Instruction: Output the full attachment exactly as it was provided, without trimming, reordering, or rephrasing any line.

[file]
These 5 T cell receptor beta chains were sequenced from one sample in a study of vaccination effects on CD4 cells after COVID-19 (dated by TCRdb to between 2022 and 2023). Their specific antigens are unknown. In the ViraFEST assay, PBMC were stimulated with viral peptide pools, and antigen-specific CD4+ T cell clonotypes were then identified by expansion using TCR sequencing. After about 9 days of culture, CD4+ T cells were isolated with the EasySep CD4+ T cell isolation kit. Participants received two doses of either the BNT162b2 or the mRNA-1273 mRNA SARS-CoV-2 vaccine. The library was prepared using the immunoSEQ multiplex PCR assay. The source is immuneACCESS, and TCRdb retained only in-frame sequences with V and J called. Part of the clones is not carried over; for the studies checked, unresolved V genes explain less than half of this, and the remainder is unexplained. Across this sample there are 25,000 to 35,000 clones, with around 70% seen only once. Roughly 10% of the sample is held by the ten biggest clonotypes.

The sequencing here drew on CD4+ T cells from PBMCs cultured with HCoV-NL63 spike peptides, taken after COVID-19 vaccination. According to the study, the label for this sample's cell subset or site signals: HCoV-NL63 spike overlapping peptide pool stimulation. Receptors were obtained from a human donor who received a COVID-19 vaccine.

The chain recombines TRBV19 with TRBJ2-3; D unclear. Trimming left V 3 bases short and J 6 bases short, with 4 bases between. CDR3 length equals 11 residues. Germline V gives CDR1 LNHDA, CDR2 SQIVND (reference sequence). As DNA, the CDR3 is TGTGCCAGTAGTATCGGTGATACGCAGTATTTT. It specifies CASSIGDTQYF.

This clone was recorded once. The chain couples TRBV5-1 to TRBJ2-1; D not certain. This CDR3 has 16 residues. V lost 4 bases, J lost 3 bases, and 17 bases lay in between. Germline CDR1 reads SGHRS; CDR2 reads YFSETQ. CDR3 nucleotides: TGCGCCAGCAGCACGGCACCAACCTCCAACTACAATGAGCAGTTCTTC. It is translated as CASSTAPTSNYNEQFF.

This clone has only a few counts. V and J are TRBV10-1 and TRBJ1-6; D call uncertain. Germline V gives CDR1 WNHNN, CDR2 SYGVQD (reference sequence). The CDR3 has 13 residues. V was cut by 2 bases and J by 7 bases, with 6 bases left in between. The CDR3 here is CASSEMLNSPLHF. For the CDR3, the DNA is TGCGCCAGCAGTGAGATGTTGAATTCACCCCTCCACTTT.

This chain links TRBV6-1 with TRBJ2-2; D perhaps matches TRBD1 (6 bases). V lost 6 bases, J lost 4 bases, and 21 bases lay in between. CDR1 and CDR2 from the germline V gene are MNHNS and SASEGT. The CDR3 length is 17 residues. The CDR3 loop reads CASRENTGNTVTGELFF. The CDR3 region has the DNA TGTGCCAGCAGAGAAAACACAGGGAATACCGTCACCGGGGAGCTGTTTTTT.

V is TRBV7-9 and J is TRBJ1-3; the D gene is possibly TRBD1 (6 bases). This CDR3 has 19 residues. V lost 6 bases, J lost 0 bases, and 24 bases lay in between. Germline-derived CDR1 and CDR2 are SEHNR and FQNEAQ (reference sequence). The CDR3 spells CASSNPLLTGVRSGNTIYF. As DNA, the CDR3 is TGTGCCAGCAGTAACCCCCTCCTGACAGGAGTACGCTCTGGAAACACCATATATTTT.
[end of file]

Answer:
These 5 T cell receptor beta chains were sequenced from one sample in a study of vaccination effects on CD4 cells after COVID-19 (dated by TCRdb to between 2022 and 2023). Their specific antigens are unknown. In the ViraFEST assay, PBMC were stimulated with viral peptide pools, and antigen-specific CD4+ T cell clonotypes were then identified by expansion using TCR sequencing. After about 9 days of culture, CD4+ T cells were isolated with the EasySep CD4+ T cell isolation kit. Participants received two doses of either the BNT162b2 or the mRNA-1273 mRNA SARS-CoV-2 vaccine. The library was prepared using the immunoSEQ multiplex PCR assay. The source is immuneACCESS, and TCRdb retained only in-frame sequences with V and J called. Part of the clones is not carried over; for the studies checked, unresolved V genes explain less than half of this, and the remainder is unexplained. Across this sample there are 25,000 to 35,000 clones, with around 70% seen only once. Roughly 10% of the sample is held by the ten biggest clonotypes.

The sequencing here drew on CD4+ T cells from PBMCs cultured with HCoV-NL63 spike peptides, taken after COVID-19 vaccination. According to the study, the label for this sample's cell subset or site signals: HCoV-NL63 spike overlapping peptide pool stimulation. Receptors were obtained from a human donor who received a COVID-19 vaccine.

The chain recombines TRBV19 with TRBJ2-3; D unclear. Trimming left V 3 bases short and J 6 bases short, with 4 bases between. CDR3 length equals 11 residues. Germline V gives CDR1 LNHDA, CDR2 SQIVND (reference sequence). As DNA, the CDR3 is TGTGCCAGTAGTATCGGTGATACGCAGTATTTT. It specifies CASSIGDTQYF.

This clone was recorded once. The chain couples TRBV5-1 to TRBJ2-1; D not certain. This CDR3 has 16 residues. V lost 4 bases, J lost 3 bases, and 17 bases lay in between. Germline CDR1 reads SGHRS; CDR2 reads YFSETQ. CDR3 nucleotides: TGCGCCAGCAGCACGGCACCAACCTCCAACTACAATGAGCAGTTCTTC. It is translated as CASSTAPTSNYNEQFF.

This clone has only a few counts. V and J are TRBV10-1 and TRBJ1-6; D call uncertain. Germline V gives CDR1 WNHNN, CDR2 SYGVQD (reference sequence). The CDR3 has 13 residues. V was cut by 2 bases and J by 7 bases, with 6 bases left in between. The CDR3 here is CASSEMLNSPLHF. For the CDR3, the DNA is TGCGCCAGCAGTGAGATGTTGAATTCACCCCTCCACTTT.

This chain links TRBV6-1 with TRBJ2-2; D perhaps matches TRBD1 (6 bases). V lost 6 bases, J lost 4 bases, and 21 bases lay in between. CDR1 and CDR2 from the germline V gene are MNHNS and SASEGT. The CDR3 length is 17 residues. The CDR3 loop reads CASRENTGNTVTGELFF. The CDR3 region has the DNA TGTGCCAGCAGAGAAAACACAGGGAATACCGTCACCGGGGAGCTGTTTTTT.

V is TRBV7-9 and J is TRBJ1-3; the D gene is possibly TRBD1 (6 bases). This CDR3 has 19 residues. V lost 6 bases, J lost 0 bases, and 24 bases lay in between. Germline-derived CDR1 and CDR2 are SEHNR and FQNEAQ (reference sequence). The CDR3 spells CASSNPLLTGVRSGNTIYF. As DNA, the CDR3 is TGTGCCAGCAGTAACCCCCTCCTGACAGGAGTACGCTCTGGAAACACCATATATTTT.